But then I was distracted by food.  “This is kangaroo jerky,” she indicated, “this one’s emu pâté  and this here’s croc dip.”

“The kangaroo is delicious!” I commented.  “It’s like venison.”

Heidi didn’t touch it.  “I can’t eat it. The kangaroo and the emu—they’re our national animals.”

“They’re animals that can only go forward,” explained Heidi.  “Like our country, I reckon is the idea?”

“I guess I wouldn’t want to eat a bald eagle,” I replied.  Well, all the more emu and kangaroo for me!

The members of our group began introducing ourselves.  Trevor and Gwen had immigrated to Australia from Nottingham, England, 20 years ago.  They were here with their 14-year-old daughter, Tiffany.  Kris and Melanie, a young Swiss couple, never spoke unless spoken to, so I didn’t get to know them at all.  Brenden and Stefanie were another young couple, from Canada.  Johannes and Sandra were a middle-aged German couple who took elaborate tripod-assisted selfies of themselves jumping for joy in front of every landmark.  Mia and Nora were also German; both were around 22 and they were student teachers in a German school in Melbourne.  There was a Chinese couple—father and daughter?  Lovers?  They stood apart and avoided all eye contact.  Another couple, Darren and Kylie, were also a May-December pair.  They said their names and that they were from Melbourne, then also kept to themselves.

I spoke with James, a 30-something Korean guy who spoke confident but almost-impossible-to-understand English. He was an out-of-work cook from Adelaide, blowing all his savings on a last hurrah in Australia before going home to an uncertain future.  He reminded me of Vince.  Because he was a cook, but mostly because there was a soulfulness about him.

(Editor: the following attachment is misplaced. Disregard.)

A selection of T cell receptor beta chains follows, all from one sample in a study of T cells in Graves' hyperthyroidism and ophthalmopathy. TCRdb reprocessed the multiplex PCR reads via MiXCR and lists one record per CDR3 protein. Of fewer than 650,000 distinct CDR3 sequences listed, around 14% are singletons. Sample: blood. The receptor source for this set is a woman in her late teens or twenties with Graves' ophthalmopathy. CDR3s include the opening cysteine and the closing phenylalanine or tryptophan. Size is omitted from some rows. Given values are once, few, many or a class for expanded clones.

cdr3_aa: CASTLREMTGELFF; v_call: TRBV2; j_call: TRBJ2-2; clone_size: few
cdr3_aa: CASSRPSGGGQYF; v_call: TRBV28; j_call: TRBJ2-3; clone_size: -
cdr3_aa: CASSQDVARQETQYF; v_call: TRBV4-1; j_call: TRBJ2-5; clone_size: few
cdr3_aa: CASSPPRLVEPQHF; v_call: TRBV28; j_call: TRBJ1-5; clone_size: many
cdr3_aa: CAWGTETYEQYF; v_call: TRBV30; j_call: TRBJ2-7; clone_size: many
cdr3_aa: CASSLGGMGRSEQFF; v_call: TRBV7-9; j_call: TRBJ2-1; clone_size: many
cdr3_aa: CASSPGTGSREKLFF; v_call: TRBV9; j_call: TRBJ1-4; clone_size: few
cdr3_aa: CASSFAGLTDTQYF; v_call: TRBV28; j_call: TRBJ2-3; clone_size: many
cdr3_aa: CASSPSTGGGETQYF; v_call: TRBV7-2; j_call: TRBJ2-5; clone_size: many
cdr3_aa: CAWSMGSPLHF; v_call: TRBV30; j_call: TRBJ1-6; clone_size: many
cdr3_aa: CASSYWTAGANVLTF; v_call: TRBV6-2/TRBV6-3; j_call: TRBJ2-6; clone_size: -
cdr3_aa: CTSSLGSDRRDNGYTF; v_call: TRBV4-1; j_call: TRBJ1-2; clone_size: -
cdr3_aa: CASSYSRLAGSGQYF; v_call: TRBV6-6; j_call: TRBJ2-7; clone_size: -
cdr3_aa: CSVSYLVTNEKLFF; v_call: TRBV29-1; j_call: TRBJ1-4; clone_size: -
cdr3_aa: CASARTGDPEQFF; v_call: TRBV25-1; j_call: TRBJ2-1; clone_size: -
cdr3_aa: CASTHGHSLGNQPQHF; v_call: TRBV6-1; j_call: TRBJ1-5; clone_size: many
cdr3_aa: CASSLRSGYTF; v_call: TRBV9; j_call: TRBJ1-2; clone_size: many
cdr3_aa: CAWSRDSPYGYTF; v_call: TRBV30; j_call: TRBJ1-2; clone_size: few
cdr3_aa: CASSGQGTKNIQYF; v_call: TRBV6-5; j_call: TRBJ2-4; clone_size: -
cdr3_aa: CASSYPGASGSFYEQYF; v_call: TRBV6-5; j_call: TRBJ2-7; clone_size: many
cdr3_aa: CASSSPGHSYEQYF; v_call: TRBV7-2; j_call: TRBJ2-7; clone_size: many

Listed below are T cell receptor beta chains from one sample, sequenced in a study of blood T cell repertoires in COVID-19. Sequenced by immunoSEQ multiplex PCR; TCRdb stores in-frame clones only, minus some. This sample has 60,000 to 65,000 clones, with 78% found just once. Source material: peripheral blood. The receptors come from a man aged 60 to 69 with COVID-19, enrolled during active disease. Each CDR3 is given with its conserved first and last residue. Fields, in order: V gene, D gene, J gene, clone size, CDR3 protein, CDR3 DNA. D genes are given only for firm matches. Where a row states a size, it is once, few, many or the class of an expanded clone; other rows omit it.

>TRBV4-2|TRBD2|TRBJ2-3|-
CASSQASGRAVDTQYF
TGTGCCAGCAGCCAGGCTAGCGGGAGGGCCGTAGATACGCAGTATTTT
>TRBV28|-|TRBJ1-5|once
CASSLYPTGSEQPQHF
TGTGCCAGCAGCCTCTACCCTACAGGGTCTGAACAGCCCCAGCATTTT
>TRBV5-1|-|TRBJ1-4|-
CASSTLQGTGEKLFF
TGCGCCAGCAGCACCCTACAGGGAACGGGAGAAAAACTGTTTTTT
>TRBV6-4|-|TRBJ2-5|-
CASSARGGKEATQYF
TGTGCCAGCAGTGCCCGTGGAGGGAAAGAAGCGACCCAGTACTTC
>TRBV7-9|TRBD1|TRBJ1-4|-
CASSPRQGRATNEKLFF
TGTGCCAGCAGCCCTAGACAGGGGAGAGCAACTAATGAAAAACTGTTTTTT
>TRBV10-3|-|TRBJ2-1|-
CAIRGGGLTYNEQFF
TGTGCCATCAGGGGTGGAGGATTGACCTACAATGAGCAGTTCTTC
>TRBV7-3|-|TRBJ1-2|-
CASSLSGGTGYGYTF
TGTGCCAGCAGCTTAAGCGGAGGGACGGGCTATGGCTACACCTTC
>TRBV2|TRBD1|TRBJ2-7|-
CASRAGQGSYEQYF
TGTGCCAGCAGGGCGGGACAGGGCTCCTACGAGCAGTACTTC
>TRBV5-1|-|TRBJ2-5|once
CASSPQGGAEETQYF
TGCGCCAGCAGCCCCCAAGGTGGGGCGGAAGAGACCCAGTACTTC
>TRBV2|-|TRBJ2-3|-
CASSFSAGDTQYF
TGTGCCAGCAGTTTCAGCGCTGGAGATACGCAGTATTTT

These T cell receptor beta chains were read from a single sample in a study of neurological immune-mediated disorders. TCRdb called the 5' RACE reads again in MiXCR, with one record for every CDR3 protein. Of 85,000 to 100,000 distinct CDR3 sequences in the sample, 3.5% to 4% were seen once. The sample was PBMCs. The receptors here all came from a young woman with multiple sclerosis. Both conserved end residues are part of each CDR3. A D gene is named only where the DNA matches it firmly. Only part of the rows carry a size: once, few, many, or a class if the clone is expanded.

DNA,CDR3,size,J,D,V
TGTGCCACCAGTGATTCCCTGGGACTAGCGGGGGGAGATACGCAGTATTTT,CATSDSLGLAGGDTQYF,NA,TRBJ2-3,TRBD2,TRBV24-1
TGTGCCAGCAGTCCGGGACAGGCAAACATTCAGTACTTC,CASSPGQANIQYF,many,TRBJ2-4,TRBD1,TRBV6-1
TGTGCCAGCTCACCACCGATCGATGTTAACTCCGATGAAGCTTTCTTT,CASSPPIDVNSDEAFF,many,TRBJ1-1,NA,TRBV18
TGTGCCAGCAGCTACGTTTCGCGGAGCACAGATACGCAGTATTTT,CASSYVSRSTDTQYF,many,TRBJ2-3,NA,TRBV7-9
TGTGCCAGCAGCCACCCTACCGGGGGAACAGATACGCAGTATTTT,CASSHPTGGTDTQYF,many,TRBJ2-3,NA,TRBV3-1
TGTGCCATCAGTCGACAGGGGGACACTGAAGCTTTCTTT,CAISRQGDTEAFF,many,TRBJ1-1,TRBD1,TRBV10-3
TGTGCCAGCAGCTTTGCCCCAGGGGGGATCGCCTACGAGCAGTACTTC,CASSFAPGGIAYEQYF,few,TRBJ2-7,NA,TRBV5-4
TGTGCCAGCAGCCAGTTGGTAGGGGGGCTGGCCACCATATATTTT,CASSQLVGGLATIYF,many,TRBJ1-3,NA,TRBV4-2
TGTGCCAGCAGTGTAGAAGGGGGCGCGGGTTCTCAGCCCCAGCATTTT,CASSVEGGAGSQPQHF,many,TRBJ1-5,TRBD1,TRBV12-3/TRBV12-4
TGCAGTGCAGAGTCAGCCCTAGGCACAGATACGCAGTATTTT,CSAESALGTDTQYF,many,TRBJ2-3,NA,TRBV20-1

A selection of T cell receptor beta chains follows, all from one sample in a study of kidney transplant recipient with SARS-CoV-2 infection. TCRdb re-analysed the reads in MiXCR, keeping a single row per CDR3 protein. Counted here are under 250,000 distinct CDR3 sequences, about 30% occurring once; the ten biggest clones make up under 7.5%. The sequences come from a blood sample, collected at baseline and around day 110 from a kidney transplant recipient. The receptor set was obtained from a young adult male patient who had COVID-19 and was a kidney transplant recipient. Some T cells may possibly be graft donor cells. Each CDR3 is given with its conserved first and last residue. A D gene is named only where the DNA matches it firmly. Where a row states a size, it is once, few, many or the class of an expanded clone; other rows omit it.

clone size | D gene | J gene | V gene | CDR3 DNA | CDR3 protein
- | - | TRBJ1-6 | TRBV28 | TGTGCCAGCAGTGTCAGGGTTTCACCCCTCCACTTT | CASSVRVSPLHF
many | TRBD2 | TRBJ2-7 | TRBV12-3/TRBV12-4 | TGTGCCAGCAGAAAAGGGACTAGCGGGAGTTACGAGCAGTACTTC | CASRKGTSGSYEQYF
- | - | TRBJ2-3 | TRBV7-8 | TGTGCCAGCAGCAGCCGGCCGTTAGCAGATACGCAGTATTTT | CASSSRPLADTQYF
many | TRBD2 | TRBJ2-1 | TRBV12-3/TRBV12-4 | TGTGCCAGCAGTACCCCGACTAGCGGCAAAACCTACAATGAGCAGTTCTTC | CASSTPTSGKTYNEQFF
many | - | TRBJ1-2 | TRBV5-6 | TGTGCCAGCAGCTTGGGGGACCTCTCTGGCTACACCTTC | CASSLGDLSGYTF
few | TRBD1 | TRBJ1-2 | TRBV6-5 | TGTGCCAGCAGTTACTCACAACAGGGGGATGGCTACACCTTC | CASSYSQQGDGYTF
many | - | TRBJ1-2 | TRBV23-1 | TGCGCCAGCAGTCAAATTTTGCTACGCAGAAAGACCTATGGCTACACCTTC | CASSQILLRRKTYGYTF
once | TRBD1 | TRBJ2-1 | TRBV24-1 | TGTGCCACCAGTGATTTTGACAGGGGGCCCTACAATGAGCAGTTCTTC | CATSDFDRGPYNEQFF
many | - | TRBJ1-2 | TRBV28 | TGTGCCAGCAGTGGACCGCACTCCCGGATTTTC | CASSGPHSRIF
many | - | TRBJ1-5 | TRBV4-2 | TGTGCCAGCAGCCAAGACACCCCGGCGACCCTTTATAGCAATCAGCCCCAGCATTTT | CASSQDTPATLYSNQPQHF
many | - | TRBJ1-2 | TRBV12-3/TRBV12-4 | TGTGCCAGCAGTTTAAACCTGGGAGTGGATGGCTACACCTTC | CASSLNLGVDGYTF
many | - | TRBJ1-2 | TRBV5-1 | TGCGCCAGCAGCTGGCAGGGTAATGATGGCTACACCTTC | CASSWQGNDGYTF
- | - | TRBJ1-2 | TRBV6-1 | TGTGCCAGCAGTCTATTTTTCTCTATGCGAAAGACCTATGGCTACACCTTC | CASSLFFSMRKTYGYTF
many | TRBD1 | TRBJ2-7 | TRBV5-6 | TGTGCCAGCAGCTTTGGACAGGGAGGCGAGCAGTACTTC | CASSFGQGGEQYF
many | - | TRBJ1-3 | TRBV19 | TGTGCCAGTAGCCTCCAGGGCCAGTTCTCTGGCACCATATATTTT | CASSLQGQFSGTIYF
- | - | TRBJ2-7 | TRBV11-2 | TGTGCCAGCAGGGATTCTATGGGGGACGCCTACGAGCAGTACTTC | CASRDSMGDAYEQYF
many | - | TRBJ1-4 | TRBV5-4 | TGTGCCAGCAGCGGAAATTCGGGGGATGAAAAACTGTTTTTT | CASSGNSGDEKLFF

Thanksgiving is my favorite holiday because it doesn’t involve decorating the house inside and out, buying presents, or any Christmas/Hanuka dilemmas.  You just eat a lot with your family or friends, then fall asleep in front of the TV watching The Hobbit for the millionth time.

Thanksgiving is about—as the name implies—giving thanks, and I have a lot to be grateful for this year.  As I sit here at my writing desk and look out the window at the grey sky and freezing drizzle, I am grateful for a warm home.  I am healthy.  I have friends and family.  I got to spend a month in Australia!  I wish I was there now.

And, some big news: I quit my job last week.  More on that later, but I already feel 10 years younger.

And another big development: Vince and I started this blog together four years ago.  We just published the first year of the blog as an e-book.  It chronicles his time in prison, his recovery, and my ride along with him.